WHOLE GRAIN INTAKE REDUCES MORTALITY. In this study of 38740 women aged 55 to 69 years of age, mortality risk was increased with refined grain intake, and decreased with whole grain intake. This association held up after adjustment for lifestyle and baseline health status. Jacobs DR et al. Am J Public Health 1999;89(3):322-329.
VITAMIN C ASSOCIATED WITH LOWER BLOOD LEAD LEVELS. In this study of 19578 participants in the US NHANES III study, those with higher blood levels of vitamin C, had lower levels of lead in their blood. The authors hypothesize that an increased consumption of vitamin C may lead to lower blood lead levels. Simon JA, Hudes ES. JAMA 1999;281:2289.
NUCLEAR SCANS PREDICT MORTALITY AFTER MYOCARDIAL INFARCTION. In this study of 73 patients over 65 years old with a recent myocardial infarction, reversible defects on cardiac nuclear scanning was highly predictive of a recurrent MI or death. Among the 60% with reversible defects, 30% died during the following 18 months, and 14% suffered another MI (total 44%). Among the 40% without reversible defects, 17% died during the following 18 months, and there were no recurrent MI's. Thus, the risk of death was found to be twice as high in the group with reversible defects on nuclear scanning. Jain S et al. J Am Geriatr Soc 1999;47:295.
BLOOD PRESSURE CONTROL NEARLY HALVES RISK OF STROKE. This study of 1000 diabetic men in the United Kingdom found that controlling the blood pressure to a target of less than 150/85 (compared with a target of < 180/105) reduced by 44% the risk of a stroke, reduced the risk of an MI by 21%, and the overall mortality by 18%. Ibrahim HAA et al. J Hum Hypertens 1999;13:221.
LOPERAMIDE-SIMETHICONE COMBINATION BETTER THAN EITHER ALONE IN TREATING DIARRHEA. The combination of loperamide (found in Imodium) and simethicone (found in Maalox and Mylanta) was better at relieving the symptoms of diarrhea in this study of 493 adult outpatients with nonspecific acute diarrhea. Kaplan MA et al. Arch Fam Med 1999;8(3):243.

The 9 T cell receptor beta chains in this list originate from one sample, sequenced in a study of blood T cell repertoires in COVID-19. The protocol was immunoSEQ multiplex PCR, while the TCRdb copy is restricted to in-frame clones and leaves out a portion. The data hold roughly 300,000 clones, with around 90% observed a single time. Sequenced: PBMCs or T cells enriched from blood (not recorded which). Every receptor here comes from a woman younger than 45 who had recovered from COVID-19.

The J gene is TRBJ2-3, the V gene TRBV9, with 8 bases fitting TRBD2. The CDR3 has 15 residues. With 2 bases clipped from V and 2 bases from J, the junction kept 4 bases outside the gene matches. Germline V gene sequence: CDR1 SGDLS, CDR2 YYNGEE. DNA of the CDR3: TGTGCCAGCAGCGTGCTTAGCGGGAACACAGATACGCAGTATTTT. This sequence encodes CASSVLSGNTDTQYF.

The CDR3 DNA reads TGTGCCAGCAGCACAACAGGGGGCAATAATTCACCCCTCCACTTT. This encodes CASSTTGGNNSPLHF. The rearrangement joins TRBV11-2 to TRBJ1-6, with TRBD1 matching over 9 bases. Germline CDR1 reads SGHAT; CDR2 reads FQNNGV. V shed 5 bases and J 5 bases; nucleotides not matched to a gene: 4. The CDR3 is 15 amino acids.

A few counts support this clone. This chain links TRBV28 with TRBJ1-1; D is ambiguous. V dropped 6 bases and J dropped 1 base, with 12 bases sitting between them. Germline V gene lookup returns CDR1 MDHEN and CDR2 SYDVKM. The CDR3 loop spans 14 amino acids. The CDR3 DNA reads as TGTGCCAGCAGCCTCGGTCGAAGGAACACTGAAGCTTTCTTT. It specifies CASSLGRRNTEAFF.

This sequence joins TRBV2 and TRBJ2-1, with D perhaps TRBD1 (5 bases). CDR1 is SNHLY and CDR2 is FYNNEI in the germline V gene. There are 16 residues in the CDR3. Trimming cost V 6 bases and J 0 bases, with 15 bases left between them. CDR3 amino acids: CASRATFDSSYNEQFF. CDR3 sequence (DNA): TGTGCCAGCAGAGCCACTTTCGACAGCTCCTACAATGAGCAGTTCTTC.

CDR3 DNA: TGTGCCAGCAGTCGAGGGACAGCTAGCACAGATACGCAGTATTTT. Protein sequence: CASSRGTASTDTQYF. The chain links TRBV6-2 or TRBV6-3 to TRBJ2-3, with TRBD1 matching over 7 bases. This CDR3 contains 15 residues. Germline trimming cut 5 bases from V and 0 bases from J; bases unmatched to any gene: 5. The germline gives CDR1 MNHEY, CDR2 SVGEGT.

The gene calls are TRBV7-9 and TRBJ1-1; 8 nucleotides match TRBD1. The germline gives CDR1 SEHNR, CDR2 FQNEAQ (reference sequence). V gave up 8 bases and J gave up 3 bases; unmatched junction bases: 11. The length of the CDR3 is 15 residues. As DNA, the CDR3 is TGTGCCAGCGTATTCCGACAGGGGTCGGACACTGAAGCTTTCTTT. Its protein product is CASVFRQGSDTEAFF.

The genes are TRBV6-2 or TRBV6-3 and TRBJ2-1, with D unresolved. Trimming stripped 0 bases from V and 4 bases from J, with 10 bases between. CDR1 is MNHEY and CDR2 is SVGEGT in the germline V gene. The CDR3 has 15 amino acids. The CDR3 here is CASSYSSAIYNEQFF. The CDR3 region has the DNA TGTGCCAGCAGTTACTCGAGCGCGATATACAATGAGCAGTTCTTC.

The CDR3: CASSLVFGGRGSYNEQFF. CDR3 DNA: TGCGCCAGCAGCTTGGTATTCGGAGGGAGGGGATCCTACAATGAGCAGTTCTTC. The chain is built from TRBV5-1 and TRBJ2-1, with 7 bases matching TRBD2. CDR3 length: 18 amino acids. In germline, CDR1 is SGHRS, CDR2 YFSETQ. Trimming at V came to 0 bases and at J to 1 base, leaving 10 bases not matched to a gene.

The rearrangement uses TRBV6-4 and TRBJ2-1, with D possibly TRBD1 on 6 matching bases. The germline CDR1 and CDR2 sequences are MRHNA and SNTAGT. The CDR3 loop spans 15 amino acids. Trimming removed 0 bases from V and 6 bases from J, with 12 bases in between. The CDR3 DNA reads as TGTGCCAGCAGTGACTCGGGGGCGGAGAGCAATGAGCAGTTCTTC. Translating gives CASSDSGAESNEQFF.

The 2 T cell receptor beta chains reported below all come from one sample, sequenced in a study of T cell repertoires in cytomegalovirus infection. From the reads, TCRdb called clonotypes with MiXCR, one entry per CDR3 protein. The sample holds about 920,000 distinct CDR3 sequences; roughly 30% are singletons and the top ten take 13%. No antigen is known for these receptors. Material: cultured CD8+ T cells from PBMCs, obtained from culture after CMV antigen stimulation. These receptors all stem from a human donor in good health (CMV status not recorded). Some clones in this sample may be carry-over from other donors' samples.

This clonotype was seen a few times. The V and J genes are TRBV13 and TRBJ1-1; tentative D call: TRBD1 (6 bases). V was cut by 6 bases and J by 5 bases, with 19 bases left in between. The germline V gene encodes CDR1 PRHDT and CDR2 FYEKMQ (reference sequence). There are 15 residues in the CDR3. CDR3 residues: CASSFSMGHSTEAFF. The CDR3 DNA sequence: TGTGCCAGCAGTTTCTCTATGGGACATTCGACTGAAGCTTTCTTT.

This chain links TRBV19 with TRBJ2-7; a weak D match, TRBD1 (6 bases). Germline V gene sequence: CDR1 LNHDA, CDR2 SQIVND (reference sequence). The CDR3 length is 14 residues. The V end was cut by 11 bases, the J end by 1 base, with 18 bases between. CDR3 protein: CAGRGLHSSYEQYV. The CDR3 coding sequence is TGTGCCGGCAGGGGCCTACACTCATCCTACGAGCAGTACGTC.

WOMEN MORE SUSCEPTIBLE TO ERYTHROMYCIN INDUCED CARDIAC CHANGES. This review article found that women were much more likely to have erythromycin induced prolongation of the QT interval compared to men. The authors advise clinicians to be especially aware of this effect when prescribing erythromycin to women who are on other medications that inhibit the cytochrome P450 3A4, such as fluconazole, clarithromycin, itraconazole, ketoconazole, indinavir, and rionavir. Osborne NG et al. J Gyn Surg 1999;15(1):65.
SINGLE DOSE AZITHROMYCIN EFFECTIVE IN TREATING PNEUMONIA. A single 1.5g dose of azithromycin was as effective as the standard 4 day regimen in treating community acquired pneumonia. There also was no difference in the frequency of side-effects. Schonwald S et al. Infection 1999;27(3).
ST. JOHN'S WORT AS EFFECTIVE AS IMIPRAMINE IN MODERATE DEPRESSION. This German study of 263 moderately depressed patients found that the herb St. John's Wort (hypericum extract) was as effective as the tricyclic antidepressent imipramine, and also associated with fewer side effects. BMJ 1999;319:1534-1539.
LOW CHOLESTEROL NOT OF BENEFIT IN SMOKERS. Lowering the cholesterol level in smokers was found to not be helpful in preventing cardiovascular disease.
An interesting pearl this month is the finding that single dose azithromycin is not only as well tolerated as the multi-dose regimen, but also as effective. Could large, single dose antibiotic regimens be effective in other situations? We already know that single dose azithromycin works in treating genital chlamydia, that often a single dose antibiotic successfully treats urinary tract infections, and that single dose (IM) ceftriaxone works for otitis media and genital gonorrhea. Shortening of antibiotic regimens seems to be a trend. Going smack in the face of standard dogma, a few years ago an article in JAMA even found that treating sinusitis could be shortened to just 5 days. Also, there is a movement to increase the daily dose of amoxicillin for pediatric otitis media. Yet another article I've come across over the past couple of years found that a single, daily dose of amoxicillin worked as well as the standard TID regimen. Perhaps giving a single knock-out punch is more effective that repeated jabs in the treatment of infectious diseases.
Another provocative article is the finding that lowering cholesterol levels in smokers doesn't help prevent cardiovascular disease. Should smokers be eligible for the expensive HMG-CoA inhibitors? Will HMO's require negative urinary nicotine (or cotine) level before authorizing the prescription of cholesterol lowering medications? This reminds me of my very first lecture on peptic ulcer disease during my initial year at St. Louis University School of Medicine. The speaker flatly stated that he didn't bother treating acid peptic disease unless the patient would quit smoking. What's next? A body-mass-index cutoff above which treatment for type II diabetes, coronary artery disease, or sleep apnea? The implications of this article on cholesterol levels in smokers is really uncertain.